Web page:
In accordance with the invention the color difference signal from the color selector 16 is applied to the limiter 32 via a shadow control 36 to limit the pulses passed to the modulated gate 22 from the pulse width adjust 28 and thereby preserve shadows in the foreground image. The shadow control 36 modifies the color difference signal in accordance with a nonlinear transfer characteristic to compensate for the gamma amplifier within most television cameras which may be used as the foreground source 10. The shadow control 36 also delays the signal by a first amount and then by a second amount, the signal as delayed by the first amount being non-additively mixed with the signal as delayed by both the first and second amounts to compensate for the increase in the width of the pulses from the comparator 26 when such pulses are limited via the limiter 32. A shadow intensity adjust 38 varies the level of the color difference signal in the shadow control 36 to provide for adjustment of the intensity of the shadows. It will be seen that when a shadow in the foreground image is scanned, the shadow control 36 responds by causing limiting of the pulses from the pulse width adjust 28 in the limiter 32 before being passed to the modulated gate 22 via the signal modify 30 to reproduce the shadow in the background image as it is passed via the modulated gate 22 to the mixer and output driver 12 to generate the composite picture.

The color selector 16 is shown in FIG. 2 together with the color selector adjust 24. In the present example the color selector adjust 24 comprises a sine/cosine potentiometer 50 having the 90 and 270 positions 52 and 54 thereof grounded and the 0 and 180 positions 56 and 58 thereof respectively coupled to positive and negative voltage supplies. The potentiometer 50 is coupled to operate in well-known fashion with a pair of rotatable wiper arms 60 and 62 thereof being rotatable about the potentiometer 50 so as to provide a pair of angularly related signals while at the same time constantly maintaining an orthogonal or 90 relationship with respect to each other.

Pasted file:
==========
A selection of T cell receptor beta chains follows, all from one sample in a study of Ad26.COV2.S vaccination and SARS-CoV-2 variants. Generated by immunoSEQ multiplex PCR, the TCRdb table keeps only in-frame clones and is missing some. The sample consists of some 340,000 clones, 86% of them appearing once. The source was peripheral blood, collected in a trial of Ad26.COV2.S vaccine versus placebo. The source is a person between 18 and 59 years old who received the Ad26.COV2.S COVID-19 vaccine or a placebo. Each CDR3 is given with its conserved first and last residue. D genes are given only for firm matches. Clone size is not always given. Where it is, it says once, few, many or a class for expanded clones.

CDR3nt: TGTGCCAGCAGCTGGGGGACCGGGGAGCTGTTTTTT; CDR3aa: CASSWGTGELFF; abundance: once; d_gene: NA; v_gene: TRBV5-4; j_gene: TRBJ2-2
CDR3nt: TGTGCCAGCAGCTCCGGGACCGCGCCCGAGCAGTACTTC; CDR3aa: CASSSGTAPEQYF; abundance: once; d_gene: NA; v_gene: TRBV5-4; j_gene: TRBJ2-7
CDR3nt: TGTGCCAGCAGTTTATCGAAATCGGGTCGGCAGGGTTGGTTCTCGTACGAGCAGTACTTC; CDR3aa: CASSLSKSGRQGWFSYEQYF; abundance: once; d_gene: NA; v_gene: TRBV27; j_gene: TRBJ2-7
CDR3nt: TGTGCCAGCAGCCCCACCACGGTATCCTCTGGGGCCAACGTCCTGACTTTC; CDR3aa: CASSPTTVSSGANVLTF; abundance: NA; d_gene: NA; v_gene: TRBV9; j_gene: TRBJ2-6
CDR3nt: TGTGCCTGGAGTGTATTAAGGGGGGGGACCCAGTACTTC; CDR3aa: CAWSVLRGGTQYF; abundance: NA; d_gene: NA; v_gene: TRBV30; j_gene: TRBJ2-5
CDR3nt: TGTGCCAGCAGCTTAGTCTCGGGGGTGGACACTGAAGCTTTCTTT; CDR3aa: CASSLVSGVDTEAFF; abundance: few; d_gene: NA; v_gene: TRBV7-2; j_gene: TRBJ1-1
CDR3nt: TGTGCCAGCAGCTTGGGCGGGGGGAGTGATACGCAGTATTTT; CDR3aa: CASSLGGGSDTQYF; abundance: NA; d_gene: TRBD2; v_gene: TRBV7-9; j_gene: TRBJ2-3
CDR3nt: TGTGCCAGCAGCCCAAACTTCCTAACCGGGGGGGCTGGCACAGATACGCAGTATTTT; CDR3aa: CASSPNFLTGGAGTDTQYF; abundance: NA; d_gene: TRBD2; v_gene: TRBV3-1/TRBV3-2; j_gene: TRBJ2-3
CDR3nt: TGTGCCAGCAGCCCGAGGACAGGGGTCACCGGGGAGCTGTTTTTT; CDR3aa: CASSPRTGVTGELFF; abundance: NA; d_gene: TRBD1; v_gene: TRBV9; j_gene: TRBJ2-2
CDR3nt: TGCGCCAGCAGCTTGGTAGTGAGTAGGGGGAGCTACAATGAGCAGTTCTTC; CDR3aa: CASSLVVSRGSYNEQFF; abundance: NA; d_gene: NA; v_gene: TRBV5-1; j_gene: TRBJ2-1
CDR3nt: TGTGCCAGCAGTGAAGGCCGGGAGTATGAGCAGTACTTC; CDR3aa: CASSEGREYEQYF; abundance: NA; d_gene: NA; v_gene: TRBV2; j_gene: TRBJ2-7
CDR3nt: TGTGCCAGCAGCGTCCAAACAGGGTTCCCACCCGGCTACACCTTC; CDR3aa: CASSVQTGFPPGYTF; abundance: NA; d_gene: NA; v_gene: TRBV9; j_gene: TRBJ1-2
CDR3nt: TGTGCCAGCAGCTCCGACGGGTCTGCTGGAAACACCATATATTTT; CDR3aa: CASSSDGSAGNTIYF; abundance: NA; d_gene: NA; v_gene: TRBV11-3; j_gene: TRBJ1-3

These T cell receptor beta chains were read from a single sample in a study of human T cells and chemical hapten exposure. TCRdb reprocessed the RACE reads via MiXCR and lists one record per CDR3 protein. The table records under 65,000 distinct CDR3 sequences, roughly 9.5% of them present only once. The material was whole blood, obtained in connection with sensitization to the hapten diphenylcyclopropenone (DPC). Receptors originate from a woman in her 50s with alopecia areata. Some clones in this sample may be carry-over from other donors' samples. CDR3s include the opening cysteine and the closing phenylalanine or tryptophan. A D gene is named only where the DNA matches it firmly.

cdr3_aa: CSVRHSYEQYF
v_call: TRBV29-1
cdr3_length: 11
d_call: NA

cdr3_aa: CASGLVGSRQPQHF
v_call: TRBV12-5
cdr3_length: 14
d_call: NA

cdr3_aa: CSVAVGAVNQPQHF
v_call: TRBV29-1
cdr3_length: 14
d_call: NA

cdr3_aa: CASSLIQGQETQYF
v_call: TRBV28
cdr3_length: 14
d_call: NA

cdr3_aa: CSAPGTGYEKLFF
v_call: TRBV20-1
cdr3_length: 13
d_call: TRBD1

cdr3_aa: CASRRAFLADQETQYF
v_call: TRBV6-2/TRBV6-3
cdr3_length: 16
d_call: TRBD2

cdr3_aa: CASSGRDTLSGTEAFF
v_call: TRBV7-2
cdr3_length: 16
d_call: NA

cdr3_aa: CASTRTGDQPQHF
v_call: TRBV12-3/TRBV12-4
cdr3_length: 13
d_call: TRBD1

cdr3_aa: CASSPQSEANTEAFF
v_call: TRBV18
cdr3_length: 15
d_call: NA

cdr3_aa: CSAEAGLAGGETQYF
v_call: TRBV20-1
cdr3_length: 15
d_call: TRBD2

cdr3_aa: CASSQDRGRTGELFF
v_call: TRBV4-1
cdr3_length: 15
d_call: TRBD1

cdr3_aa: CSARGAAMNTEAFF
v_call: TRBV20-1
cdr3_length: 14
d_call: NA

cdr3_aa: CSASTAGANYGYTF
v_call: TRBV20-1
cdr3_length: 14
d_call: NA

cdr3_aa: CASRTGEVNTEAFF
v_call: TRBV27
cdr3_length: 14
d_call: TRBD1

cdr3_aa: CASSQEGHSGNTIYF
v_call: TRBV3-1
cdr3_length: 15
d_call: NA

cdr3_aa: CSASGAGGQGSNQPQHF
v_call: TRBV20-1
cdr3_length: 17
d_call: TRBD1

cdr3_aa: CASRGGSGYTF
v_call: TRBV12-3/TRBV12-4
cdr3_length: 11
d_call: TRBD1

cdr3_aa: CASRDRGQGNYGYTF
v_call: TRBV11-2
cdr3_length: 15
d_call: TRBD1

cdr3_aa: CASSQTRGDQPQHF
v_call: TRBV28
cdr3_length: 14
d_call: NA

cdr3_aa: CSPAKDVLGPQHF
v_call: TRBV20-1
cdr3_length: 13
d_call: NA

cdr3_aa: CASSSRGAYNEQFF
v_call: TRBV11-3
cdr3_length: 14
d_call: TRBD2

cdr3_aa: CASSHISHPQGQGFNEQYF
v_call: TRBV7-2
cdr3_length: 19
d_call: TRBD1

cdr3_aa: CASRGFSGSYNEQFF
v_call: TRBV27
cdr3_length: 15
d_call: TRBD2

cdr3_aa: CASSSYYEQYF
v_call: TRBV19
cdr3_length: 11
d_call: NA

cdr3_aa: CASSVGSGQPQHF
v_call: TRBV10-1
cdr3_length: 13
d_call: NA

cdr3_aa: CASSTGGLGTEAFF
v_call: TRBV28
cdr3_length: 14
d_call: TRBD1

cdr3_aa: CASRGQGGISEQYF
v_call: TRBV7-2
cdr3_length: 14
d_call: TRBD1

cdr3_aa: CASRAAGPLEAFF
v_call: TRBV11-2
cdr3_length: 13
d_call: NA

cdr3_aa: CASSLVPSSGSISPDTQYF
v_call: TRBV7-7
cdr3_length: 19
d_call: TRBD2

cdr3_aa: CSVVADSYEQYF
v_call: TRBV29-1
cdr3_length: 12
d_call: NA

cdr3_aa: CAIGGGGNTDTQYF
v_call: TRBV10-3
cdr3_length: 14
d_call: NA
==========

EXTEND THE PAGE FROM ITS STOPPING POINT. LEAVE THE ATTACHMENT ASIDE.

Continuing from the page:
The red, green and blue components of the foreground video signal are respectively applied to input terminals 66, 68 and 70 of the color selector 16. All three components are applied to a matrix 72 where they are combined to produce a luminance signal Y. The matrix 72 which is shown in detail in FIG. 10 implements the known formula (0.11B+0.30R=0.59G)=Y to produce the luminance signal Y. The luminance signal Y is applied to a negative input 74 of a multiplier 76 and to a negative input 78 of a multiplier 80. The red component from the input terminal 66 is coupled to a positive input 82 of the multiplier 76, while the blue component from the input terminal 70 is applied to a positive input terminal 84 of the multiplier 80. The wiper arm 60 of the sine/cosine potentiometer 50 is coupled to a "multiply" input 86 of the multiplier 76, and the wiper arm 62 of the sine/cosine potentiometer 50 is coupled to a "multiply" input 88 of the multiplier 80.

The input terminals 74 and 82 of the multiplier 76 are differentially coupled so as to present the difference R-Y to the multiplier 76. Similarly the input terminals 78 and 84 of the multiplier 80 are differentially coupled so as to present the difference B-Y to the multiplier 80. The difference R-Y is multiplied by the sine signal from the potentiometer 50 with the resulting product being applied to the input of an amplifier 90. Likewise the difference B-Y is multiplied by the cosine signal from the potentiometer 50 and the resulting product is applied to the input of the amplifier 90 where it is combined with the output signal from the multiplier 76 to produce a color difference signal emphasizing the signals corresponding to a selected color in the foreground signal, relation to the other signals, as determined by the setting of the potentiometer 50.